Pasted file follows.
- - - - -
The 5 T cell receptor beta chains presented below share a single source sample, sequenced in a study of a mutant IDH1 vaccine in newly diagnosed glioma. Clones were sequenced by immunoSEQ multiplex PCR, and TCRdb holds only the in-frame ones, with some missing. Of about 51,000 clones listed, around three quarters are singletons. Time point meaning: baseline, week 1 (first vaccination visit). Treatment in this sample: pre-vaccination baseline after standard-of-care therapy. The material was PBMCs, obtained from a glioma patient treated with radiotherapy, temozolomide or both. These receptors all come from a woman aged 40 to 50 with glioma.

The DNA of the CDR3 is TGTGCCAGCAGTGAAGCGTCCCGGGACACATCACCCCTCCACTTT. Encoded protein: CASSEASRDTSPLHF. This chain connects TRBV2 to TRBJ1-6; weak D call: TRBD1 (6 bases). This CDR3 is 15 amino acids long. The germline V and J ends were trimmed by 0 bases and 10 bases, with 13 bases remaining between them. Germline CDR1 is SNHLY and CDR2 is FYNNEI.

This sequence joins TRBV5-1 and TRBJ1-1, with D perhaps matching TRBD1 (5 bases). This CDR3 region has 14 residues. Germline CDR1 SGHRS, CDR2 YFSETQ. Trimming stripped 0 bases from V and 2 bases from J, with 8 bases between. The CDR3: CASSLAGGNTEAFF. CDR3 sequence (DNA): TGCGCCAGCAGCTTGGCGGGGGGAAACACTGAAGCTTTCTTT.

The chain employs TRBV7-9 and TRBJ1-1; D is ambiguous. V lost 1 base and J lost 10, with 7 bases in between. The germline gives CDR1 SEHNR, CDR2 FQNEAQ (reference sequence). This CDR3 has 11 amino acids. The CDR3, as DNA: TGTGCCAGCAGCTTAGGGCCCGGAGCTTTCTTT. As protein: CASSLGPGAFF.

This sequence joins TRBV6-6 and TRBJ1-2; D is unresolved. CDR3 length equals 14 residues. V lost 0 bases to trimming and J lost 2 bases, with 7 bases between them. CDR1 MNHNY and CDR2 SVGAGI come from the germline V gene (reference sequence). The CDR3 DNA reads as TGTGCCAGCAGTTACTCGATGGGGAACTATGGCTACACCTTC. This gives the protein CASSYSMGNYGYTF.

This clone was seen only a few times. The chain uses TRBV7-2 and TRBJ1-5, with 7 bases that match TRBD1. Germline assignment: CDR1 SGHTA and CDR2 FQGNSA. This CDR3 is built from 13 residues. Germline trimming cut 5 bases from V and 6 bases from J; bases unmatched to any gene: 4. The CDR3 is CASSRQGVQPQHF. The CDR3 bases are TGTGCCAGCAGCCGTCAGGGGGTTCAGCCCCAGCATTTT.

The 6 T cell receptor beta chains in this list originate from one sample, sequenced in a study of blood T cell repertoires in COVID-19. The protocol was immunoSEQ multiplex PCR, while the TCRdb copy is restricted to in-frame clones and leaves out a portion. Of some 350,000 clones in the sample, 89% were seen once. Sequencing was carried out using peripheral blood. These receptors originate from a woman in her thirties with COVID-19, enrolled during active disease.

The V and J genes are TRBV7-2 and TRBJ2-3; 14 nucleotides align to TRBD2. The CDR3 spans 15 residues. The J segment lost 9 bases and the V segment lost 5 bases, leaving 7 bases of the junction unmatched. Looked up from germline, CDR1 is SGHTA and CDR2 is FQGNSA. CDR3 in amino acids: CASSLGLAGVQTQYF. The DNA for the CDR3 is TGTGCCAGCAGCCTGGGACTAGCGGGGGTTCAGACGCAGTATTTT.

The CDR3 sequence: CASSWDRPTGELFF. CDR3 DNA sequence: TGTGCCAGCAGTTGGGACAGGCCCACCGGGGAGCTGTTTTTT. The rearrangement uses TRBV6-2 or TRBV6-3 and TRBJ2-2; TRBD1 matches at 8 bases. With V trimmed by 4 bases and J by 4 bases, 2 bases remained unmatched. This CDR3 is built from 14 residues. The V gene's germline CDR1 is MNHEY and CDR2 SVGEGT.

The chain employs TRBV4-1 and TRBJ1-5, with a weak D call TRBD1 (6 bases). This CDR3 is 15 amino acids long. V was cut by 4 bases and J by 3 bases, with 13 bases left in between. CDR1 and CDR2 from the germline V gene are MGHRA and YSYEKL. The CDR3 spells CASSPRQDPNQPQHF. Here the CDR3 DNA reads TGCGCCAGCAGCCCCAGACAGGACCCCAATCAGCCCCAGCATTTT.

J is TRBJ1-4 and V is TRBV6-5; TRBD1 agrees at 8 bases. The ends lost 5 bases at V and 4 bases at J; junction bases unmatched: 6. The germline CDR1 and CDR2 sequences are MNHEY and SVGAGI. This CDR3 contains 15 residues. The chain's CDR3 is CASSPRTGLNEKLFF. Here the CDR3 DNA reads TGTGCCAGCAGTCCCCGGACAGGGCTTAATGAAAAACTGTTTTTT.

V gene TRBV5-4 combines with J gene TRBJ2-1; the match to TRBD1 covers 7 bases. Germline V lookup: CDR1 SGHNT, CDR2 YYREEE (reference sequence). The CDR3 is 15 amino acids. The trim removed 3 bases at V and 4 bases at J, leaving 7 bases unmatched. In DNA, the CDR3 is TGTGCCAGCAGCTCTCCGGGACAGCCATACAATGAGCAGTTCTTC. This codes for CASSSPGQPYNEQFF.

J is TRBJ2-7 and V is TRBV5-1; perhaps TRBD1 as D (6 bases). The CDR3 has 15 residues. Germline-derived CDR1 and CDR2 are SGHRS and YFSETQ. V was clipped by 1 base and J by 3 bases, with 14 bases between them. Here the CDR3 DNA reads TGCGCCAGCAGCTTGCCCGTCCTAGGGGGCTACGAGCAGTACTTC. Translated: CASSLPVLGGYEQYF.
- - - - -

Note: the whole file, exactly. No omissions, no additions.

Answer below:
The 5 T cell receptor beta chains presented below share a single source sample, sequenced in a study of a mutant IDH1 vaccine in newly diagnosed glioma. Clones were sequenced by immunoSEQ multiplex PCR, and TCRdb holds only the in-frame ones, with some missing. Of about 51,000 clones listed, around three quarters are singletons. Time point meaning: baseline, week 1 (first vaccination visit). Treatment in this sample: pre-vaccination baseline after standard-of-care therapy. The material was PBMCs, obtained from a glioma patient treated with radiotherapy, temozolomide or both. These receptors all come from a woman aged 40 to 50 with glioma.

The DNA of the CDR3 is TGTGCCAGCAGTGAAGCGTCCCGGGACACATCACCCCTCCACTTT. Encoded protein: CASSEASRDTSPLHF. This chain connects TRBV2 to TRBJ1-6; weak D call: TRBD1 (6 bases). This CDR3 is 15 amino acids long. The germline V and J ends were trimmed by 0 bases and 10 bases, with 13 bases remaining between them. Germline CDR1 is SNHLY and CDR2 is FYNNEI.

This sequence joins TRBV5-1 and TRBJ1-1, with D perhaps matching TRBD1 (5 bases). This CDR3 region has 14 residues. Germline CDR1 SGHRS, CDR2 YFSETQ. Trimming stripped 0 bases from V and 2 bases from J, with 8 bases between. The CDR3: CASSLAGGNTEAFF. CDR3 sequence (DNA): TGCGCCAGCAGCTTGGCGGGGGGAAACACTGAAGCTTTCTTT.

The chain employs TRBV7-9 and TRBJ1-1; D is ambiguous. V lost 1 base and J lost 10, with 7 bases in between. The germline gives CDR1 SEHNR, CDR2 FQNEAQ (reference sequence). This CDR3 has 11 amino acids. The CDR3, as DNA: TGTGCCAGCAGCTTAGGGCCCGGAGCTTTCTTT. As protein: CASSLGPGAFF.

This sequence joins TRBV6-6 and TRBJ1-2; D is unresolved. CDR3 length equals 14 residues. V lost 0 bases to trimming and J lost 2 bases, with 7 bases between them. CDR1 MNHNY and CDR2 SVGAGI come from the germline V gene (reference sequence). The CDR3 DNA reads as TGTGCCAGCAGTTACTCGATGGGGAACTATGGCTACACCTTC. This gives the protein CASSYSMGNYGYTF.

This clone was seen only a few times. The chain uses TRBV7-2 and TRBJ1-5, with 7 bases that match TRBD1. Germline assignment: CDR1 SGHTA and CDR2 FQGNSA. This CDR3 is built from 13 residues. Germline trimming cut 5 bases from V and 6 bases from J; bases unmatched to any gene: 4. The CDR3 is CASSRQGVQPQHF. The CDR3 bases are TGTGCCAGCAGCCGTCAGGGGGTTCAGCCCCAGCATTTT.

The 6 T cell receptor beta chains in this list originate from one sample, sequenced in a study of blood T cell repertoires in COVID-19. The protocol was immunoSEQ multiplex PCR, while the TCRdb copy is restricted to in-frame clones and leaves out a portion. Of some 350,000 clones in the sample, 89% were seen once. Sequencing was carried out using peripheral blood. These receptors originate from a woman in her thirties with COVID-19, enrolled during active disease.

The V and J genes are TRBV7-2 and TRBJ2-3; 14 nucleotides align to TRBD2. The CDR3 spans 15 residues. The J segment lost 9 bases and the V segment lost 5 bases, leaving 7 bases of the junction unmatched. Looked up from germline, CDR1 is SGHTA and CDR2 is FQGNSA. CDR3 in amino acids: CASSLGLAGVQTQYF. The DNA for the CDR3 is TGTGCCAGCAGCCTGGGACTAGCGGGGGTTCAGACGCAGTATTTT.

The CDR3 sequence: CASSWDRPTGELFF. CDR3 DNA sequence: TGTGCCAGCAGTTGGGACAGGCCCACCGGGGAGCTGTTTTTT. The rearrangement uses TRBV6-2 or TRBV6-3 and TRBJ2-2; TRBD1 matches at 8 bases. With V trimmed by 4 bases and J by 4 bases, 2 bases remained unmatched. This CDR3 is built from 14 residues. The V gene's germline CDR1 is MNHEY and CDR2 SVGEGT.

The chain employs TRBV4-1 and TRBJ1-5, with a weak D call TRBD1 (6 bases). This CDR3 is 15 amino acids long. V was cut by 4 bases and J by 3 bases, with 13 bases left in between. CDR1 and CDR2 from the germline V gene are MGHRA and YSYEKL. The CDR3 spells CASSPRQDPNQPQHF. Here the CDR3 DNA reads TGCGCCAGCAGCCCCAGACAGGACCCCAATCAGCCCCAGCATTTT.

J is TRBJ1-4 and V is TRBV6-5; TRBD1 agrees at 8 bases. The ends lost 5 bases at V and 4 bases at J; junction bases unmatched: 6. The germline CDR1 and CDR2 sequences are MNHEY and SVGAGI. This CDR3 contains 15 residues. The chain's CDR3 is CASSPRTGLNEKLFF. Here the CDR3 DNA reads TGTGCCAGCAGTCCCCGGACAGGGCTTAATGAAAAACTGTTTTTT.

V gene TRBV5-4 combines with J gene TRBJ2-1; the match to TRBD1 covers 7 bases. Germline V lookup: CDR1 SGHNT, CDR2 YYREEE (reference sequence). The CDR3 is 15 amino acids. The trim removed 3 bases at V and 4 bases at J, leaving 7 bases unmatched. In DNA, the CDR3 is TGTGCCAGCAGCTCTCCGGGACAGCCATACAATGAGCAGTTCTTC. This codes for CASSSPGQPYNEQFF.

J is TRBJ2-7 and V is TRBV5-1; perhaps TRBD1 as D (6 bases). The CDR3 has 15 residues. Germline-derived CDR1 and CDR2 are SGHRS and YFSETQ. V was clipped by 1 base and J by 3 bases, with 14 bases between them. Here the CDR3 DNA reads TGCGCCAGCAGCTTGCCCGTCCTAGGGGGCTACGAGCAGTACTTC. Translated: CASSLPVLGGYEQYF.